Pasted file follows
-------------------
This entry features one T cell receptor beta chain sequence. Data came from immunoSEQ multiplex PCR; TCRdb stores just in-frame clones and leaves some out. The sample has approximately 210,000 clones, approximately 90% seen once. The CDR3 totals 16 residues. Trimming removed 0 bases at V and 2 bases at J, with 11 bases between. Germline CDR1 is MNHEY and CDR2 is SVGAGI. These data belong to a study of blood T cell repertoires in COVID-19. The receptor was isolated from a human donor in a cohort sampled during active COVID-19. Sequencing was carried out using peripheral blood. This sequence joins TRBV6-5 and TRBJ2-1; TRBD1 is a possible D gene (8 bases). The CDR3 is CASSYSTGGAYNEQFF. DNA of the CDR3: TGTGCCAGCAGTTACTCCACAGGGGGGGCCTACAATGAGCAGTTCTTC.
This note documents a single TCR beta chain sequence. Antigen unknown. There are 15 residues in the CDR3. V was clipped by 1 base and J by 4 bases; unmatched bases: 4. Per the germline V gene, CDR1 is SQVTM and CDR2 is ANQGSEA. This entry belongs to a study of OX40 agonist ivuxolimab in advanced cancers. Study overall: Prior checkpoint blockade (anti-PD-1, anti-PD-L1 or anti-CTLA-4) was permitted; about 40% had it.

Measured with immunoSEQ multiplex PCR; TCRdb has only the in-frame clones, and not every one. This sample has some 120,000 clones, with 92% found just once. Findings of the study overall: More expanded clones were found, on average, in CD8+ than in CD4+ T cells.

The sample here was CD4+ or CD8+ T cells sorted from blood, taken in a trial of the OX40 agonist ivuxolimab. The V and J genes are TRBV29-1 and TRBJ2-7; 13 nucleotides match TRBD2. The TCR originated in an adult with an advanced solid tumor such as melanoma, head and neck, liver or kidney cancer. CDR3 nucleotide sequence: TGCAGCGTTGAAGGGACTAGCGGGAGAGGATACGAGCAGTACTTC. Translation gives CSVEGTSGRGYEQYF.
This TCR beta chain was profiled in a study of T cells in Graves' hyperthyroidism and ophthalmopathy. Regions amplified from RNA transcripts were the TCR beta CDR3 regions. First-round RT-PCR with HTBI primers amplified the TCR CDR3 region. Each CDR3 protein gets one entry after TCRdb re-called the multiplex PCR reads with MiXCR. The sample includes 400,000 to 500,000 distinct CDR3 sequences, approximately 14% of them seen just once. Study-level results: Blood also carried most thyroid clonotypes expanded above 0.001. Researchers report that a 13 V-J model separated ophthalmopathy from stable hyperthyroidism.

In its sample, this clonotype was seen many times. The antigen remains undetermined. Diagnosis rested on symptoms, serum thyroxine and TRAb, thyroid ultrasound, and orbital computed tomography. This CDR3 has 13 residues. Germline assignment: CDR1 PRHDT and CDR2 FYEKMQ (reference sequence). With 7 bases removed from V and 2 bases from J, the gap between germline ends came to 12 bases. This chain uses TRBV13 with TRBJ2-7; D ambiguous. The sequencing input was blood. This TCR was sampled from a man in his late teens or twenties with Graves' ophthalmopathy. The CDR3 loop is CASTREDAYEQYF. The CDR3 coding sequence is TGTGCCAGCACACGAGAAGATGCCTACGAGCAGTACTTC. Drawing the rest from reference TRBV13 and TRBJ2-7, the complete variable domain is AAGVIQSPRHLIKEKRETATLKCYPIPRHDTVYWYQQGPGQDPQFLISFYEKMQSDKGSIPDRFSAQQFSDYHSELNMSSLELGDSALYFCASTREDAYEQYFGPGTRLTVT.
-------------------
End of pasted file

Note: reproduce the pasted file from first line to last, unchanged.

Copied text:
This entry features one T cell receptor beta chain sequence. Data came from immunoSEQ multiplex PCR; TCRdb stores just in-frame clones and leaves some out. The sample has approximately 210,000 clones, approximately 90% seen once. The CDR3 totals 16 residues. Trimming removed 0 bases at V and 2 bases at J, with 11 bases between. Germline CDR1 is MNHEY and CDR2 is SVGAGI. These data belong to a study of blood T cell repertoires in COVID-19. The receptor was isolated from a human donor in a cohort sampled during active COVID-19. Sequencing was carried out using peripheral blood. This sequence joins TRBV6-5 and TRBJ2-1; TRBD1 is a possible D gene (8 bases). The CDR3 is CASSYSTGGAYNEQFF. DNA of the CDR3: TGTGCCAGCAGTTACTCCACAGGGGGGGCCTACAATGAGCAGTTCTTC.
This note documents a single TCR beta chain sequence. Antigen unknown. There are 15 residues in the CDR3. V was clipped by 1 base and J by 4 bases; unmatched bases: 4. Per the germline V gene, CDR1 is SQVTM and CDR2 is ANQGSEA. This entry belongs to a study of OX40 agonist ivuxolimab in advanced cancers. Study overall: Prior checkpoint blockade (anti-PD-1, anti-PD-L1 or anti-CTLA-4) was permitted; about 40% had it.

Measured with immunoSEQ multiplex PCR; TCRdb has only the in-frame clones, and not every one. This sample has some 120,000 clones, with 92% found just once. Findings of the study overall: More expanded clones were found, on average, in CD8+ than in CD4+ T cells.

The sample here was CD4+ or CD8+ T cells sorted from blood, taken in a trial of the OX40 agonist ivuxolimab. The V and J genes are TRBV29-1 and TRBJ2-7; 13 nucleotides match TRBD2. The TCR originated in an adult with an advanced solid tumor such as melanoma, head and neck, liver or kidney cancer. CDR3 nucleotide sequence: TGCAGCGTTGAAGGGACTAGCGGGAGAGGATACGAGCAGTACTTC. Translation gives CSVEGTSGRGYEQYF.
This TCR beta chain was profiled in a study of T cells in Graves' hyperthyroidism and ophthalmopathy. Regions amplified from RNA transcripts were the TCR beta CDR3 regions. First-round RT-PCR with HTBI primers amplified the TCR CDR3 region. Each CDR3 protein gets one entry after TCRdb re-called the multiplex PCR reads with MiXCR. The sample includes 400,000 to 500,000 distinct CDR3 sequences, approximately 14% of them seen just once. Study-level results: Blood also carried most thyroid clonotypes expanded above 0.001. Researchers report that a 13 V-J model separated ophthalmopathy from stable hyperthyroidism.

In its sample, this clonotype was seen many times. The antigen remains undetermined. Diagnosis rested on symptoms, serum thyroxine and TRAb, thyroid ultrasound, and orbital computed tomography. This CDR3 has 13 residues. Germline assignment: CDR1 PRHDT and CDR2 FYEKMQ (reference sequence). With 7 bases removed from V and 2 bases from J, the gap between germline ends came to 12 bases. This chain uses TRBV13 with TRBJ2-7; D ambiguous. The sequencing input was blood. This TCR was sampled from a man in his late teens or twenties with Graves' ophthalmopathy. The CDR3 loop is CASTREDAYEQYF. The CDR3 coding sequence is TGTGCCAGCACACGAGAAGATGCCTACGAGCAGTACTTC. Drawing the rest from reference TRBV13 and TRBJ2-7, the complete variable domain is AAGVIQSPRHLIKEKRETATLKCYPIPRHDTVYWYQQGPGQDPQFLISFYEKMQSDKGSIPDRFSAQQFSDYHSELNMSSLELGDSALYFCASTREDAYEQYFGPGTRLTVT.